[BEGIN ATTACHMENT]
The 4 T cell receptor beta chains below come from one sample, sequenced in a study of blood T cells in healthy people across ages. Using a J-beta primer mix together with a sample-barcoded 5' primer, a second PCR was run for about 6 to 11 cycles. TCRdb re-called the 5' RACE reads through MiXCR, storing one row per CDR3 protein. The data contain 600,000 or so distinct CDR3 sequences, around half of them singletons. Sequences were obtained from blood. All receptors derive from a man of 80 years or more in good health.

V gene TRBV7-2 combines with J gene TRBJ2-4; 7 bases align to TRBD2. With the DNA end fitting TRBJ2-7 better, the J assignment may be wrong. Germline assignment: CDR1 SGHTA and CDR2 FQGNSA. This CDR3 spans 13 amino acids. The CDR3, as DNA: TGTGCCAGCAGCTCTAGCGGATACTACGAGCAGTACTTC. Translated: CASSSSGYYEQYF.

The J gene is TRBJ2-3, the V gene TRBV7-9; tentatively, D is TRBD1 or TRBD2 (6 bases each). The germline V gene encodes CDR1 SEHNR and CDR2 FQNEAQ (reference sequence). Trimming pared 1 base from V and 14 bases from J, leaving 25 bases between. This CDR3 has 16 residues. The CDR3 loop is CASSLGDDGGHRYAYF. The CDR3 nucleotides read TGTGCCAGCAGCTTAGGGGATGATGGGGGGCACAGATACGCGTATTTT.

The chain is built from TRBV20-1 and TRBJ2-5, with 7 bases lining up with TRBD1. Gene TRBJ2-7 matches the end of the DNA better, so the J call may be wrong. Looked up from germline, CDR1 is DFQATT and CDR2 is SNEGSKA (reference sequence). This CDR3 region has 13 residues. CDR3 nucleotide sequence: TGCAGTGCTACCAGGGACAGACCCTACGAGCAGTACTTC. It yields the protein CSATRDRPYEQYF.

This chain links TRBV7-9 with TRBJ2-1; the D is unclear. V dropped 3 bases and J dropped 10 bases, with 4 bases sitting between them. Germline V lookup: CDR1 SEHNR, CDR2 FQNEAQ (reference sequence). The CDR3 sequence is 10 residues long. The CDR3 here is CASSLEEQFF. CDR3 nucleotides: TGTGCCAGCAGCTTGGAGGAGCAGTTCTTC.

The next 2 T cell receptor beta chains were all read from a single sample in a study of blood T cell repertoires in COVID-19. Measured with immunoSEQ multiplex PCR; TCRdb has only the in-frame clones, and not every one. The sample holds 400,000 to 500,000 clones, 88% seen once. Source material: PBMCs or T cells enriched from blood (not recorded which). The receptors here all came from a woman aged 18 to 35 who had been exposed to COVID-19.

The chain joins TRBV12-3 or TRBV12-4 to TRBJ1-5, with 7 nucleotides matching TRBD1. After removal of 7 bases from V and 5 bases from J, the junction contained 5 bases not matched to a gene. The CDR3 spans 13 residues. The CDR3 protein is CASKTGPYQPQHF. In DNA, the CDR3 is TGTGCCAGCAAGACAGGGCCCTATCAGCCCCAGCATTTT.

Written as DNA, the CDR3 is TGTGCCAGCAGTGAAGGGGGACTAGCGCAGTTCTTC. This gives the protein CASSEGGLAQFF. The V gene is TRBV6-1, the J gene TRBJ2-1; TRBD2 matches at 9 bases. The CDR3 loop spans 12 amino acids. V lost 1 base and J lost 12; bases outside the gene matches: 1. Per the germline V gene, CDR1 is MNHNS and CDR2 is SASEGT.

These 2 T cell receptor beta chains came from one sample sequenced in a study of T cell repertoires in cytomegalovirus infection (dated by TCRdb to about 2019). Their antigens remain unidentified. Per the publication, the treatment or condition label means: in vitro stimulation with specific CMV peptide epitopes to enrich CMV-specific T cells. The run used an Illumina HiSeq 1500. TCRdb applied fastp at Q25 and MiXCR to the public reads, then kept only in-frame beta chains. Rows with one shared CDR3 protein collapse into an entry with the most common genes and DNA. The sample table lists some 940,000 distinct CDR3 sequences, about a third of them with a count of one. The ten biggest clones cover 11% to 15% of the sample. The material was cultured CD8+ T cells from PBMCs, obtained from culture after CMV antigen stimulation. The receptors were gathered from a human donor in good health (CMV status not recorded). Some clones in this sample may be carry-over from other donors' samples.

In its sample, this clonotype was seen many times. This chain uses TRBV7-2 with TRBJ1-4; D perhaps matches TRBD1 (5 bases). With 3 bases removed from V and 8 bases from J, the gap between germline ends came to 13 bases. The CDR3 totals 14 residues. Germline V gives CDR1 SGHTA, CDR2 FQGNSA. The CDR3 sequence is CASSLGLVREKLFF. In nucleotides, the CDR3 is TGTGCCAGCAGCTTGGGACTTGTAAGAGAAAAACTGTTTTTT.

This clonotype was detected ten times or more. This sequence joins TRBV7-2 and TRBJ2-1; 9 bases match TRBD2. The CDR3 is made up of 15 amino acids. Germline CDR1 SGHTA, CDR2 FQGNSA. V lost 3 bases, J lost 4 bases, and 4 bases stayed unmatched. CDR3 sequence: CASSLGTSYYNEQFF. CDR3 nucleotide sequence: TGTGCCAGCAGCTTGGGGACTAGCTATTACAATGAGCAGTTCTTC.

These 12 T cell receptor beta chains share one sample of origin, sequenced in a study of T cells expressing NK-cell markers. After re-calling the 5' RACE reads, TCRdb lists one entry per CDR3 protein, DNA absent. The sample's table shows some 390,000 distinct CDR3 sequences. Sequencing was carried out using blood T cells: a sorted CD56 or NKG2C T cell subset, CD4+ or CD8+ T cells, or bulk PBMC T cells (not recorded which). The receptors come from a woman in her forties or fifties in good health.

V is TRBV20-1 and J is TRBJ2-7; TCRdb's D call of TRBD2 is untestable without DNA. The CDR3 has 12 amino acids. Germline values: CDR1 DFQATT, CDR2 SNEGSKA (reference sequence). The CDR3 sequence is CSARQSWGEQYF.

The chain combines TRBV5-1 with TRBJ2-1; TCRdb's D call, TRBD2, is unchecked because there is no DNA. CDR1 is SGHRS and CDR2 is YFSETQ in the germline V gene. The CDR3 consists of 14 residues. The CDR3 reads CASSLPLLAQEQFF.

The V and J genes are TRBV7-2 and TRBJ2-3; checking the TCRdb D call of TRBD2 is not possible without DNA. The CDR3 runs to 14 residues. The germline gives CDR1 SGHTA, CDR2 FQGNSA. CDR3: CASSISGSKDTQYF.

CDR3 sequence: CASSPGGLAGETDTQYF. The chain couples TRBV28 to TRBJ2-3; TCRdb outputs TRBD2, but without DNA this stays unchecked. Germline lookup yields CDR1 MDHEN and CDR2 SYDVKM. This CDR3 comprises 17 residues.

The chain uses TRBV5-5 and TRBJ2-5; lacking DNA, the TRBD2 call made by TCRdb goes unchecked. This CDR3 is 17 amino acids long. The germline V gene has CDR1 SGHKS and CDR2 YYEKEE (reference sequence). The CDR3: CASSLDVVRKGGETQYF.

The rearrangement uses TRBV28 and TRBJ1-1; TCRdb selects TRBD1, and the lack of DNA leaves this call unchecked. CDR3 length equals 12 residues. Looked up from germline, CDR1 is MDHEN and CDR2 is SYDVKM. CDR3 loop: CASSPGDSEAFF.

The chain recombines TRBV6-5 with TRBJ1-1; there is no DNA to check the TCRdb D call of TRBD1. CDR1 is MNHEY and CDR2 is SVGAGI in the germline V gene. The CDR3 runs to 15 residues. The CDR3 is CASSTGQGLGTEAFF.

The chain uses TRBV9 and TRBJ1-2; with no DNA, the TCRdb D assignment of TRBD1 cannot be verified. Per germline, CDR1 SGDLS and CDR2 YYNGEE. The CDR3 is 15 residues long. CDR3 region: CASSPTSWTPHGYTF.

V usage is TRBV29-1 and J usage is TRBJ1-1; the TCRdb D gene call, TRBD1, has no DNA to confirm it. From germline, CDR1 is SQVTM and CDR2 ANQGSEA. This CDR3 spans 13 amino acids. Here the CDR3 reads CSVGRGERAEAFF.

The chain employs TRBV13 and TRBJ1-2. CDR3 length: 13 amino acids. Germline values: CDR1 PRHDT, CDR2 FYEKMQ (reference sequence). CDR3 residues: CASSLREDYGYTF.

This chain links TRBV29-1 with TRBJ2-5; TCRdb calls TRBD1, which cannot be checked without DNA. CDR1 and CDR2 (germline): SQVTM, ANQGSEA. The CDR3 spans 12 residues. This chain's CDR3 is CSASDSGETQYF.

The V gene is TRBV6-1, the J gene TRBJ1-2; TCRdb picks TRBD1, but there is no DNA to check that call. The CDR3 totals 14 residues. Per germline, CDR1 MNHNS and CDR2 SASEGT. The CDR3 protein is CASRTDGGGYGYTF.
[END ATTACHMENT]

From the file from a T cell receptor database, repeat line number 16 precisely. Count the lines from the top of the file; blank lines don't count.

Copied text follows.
CDR3 sequence: CASSPGGLAGETDTQYF. The chain couples TRBV28 to TRBJ2-3; TCRdb outputs TRBD2, but without DNA this stays unchecked. Germline lookup yields CDR1 MDHEN and CDR2 SYDVKM. This CDR3 comprises 17 residues.